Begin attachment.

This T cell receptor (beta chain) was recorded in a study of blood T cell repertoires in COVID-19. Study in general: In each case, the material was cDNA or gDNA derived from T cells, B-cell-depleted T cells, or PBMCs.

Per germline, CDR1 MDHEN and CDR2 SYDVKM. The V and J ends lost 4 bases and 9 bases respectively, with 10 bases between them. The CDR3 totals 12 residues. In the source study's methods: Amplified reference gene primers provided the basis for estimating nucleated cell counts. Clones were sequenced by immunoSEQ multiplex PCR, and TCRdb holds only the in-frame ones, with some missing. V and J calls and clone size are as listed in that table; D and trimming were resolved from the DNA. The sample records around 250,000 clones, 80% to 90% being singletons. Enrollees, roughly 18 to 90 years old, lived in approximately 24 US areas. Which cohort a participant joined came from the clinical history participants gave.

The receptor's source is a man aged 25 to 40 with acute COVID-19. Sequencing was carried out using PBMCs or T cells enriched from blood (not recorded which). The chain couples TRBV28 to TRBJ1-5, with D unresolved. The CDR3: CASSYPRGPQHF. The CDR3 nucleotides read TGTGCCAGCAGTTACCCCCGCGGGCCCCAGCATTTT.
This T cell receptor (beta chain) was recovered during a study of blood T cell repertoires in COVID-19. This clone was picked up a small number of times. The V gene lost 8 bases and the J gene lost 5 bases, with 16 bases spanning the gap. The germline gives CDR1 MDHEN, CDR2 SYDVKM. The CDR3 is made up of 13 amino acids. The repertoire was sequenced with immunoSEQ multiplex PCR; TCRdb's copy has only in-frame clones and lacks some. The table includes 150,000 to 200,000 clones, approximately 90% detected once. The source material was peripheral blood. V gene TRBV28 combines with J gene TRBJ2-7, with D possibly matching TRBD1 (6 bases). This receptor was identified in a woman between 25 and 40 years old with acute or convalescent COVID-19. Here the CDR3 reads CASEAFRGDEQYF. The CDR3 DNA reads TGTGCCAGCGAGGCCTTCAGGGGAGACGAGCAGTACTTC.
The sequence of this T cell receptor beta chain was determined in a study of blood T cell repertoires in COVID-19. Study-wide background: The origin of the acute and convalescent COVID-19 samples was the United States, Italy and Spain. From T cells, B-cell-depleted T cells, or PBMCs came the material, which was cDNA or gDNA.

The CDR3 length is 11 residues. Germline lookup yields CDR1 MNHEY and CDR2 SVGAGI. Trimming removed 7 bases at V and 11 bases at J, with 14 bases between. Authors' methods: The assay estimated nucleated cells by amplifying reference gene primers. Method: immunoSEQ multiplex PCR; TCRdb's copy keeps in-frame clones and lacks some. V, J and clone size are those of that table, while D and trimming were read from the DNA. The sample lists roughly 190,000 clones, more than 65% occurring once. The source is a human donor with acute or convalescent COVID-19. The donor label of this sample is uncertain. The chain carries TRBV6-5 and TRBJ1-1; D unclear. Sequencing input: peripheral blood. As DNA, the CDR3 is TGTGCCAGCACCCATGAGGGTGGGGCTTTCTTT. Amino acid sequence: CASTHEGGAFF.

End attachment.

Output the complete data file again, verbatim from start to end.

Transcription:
This T cell receptor (beta chain) was recorded in a study of blood T cell repertoires in COVID-19. Study in general: In each case, the material was cDNA or gDNA derived from T cells, B-cell-depleted T cells, or PBMCs.

Per germline, CDR1 MDHEN and CDR2 SYDVKM. The V and J ends lost 4 bases and 9 bases respectively, with 10 bases between them. The CDR3 totals 12 residues. In the source study's methods: Amplified reference gene primers provided the basis for estimating nucleated cell counts. Clones were sequenced by immunoSEQ multiplex PCR, and TCRdb holds only the in-frame ones, with some missing. V and J calls and clone size are as listed in that table; D and trimming were resolved from the DNA. The sample records around 250,000 clones, 80% to 90% being singletons. Enrollees, roughly 18 to 90 years old, lived in approximately 24 US areas. Which cohort a participant joined came from the clinical history participants gave.

The receptor's source is a man aged 25 to 40 with acute COVID-19. Sequencing was carried out using PBMCs or T cells enriched from blood (not recorded which). The chain couples TRBV28 to TRBJ1-5, with D unresolved. The CDR3: CASSYPRGPQHF. The CDR3 nucleotides read TGTGCCAGCAGTTACCCCCGCGGGCCCCAGCATTTT.
This T cell receptor (beta chain) was recovered during a study of blood T cell repertoires in COVID-19. This clone was picked up a small number of times. The V gene lost 8 bases and the J gene lost 5 bases, with 16 bases spanning the gap. The germline gives CDR1 MDHEN, CDR2 SYDVKM. The CDR3 is made up of 13 amino acids. The repertoire was sequenced with immunoSEQ multiplex PCR; TCRdb's copy has only in-frame clones and lacks some. The table includes 150,000 to 200,000 clones, approximately 90% detected once. The source material was peripheral blood. V gene TRBV28 combines with J gene TRBJ2-7, with D possibly matching TRBD1 (6 bases). This receptor was identified in a woman between 25 and 40 years old with acute or convalescent COVID-19. Here the CDR3 reads CASEAFRGDEQYF. The CDR3 DNA reads TGTGCCAGCGAGGCCTTCAGGGGAGACGAGCAGTACTTC.
The sequence of this T cell receptor beta chain was determined in a study of blood T cell repertoires in COVID-19. Study-wide background: The origin of the acute and convalescent COVID-19 samples was the United States, Italy and Spain. From T cells, B-cell-depleted T cells, or PBMCs came the material, which was cDNA or gDNA.

The CDR3 length is 11 residues. Germline lookup yields CDR1 MNHEY and CDR2 SVGAGI. Trimming removed 7 bases at V and 11 bases at J, with 14 bases between. Authors' methods: The assay estimated nucleated cells by amplifying reference gene primers. Method: immunoSEQ multiplex PCR; TCRdb's copy keeps in-frame clones and lacks some. V, J and clone size are those of that table, while D and trimming were read from the DNA. The sample lists roughly 190,000 clones, more than 65% occurring once. The source is a human donor with acute or convalescent COVID-19. The donor label of this sample is uncertain. The chain carries TRBV6-5 and TRBJ1-1; D unclear. Sequencing input: peripheral blood. As DNA, the CDR3 is TGTGCCAGCACCCATGAGGGTGGGGCTTTCTTT. Amino acid sequence: CASTHEGGAFF.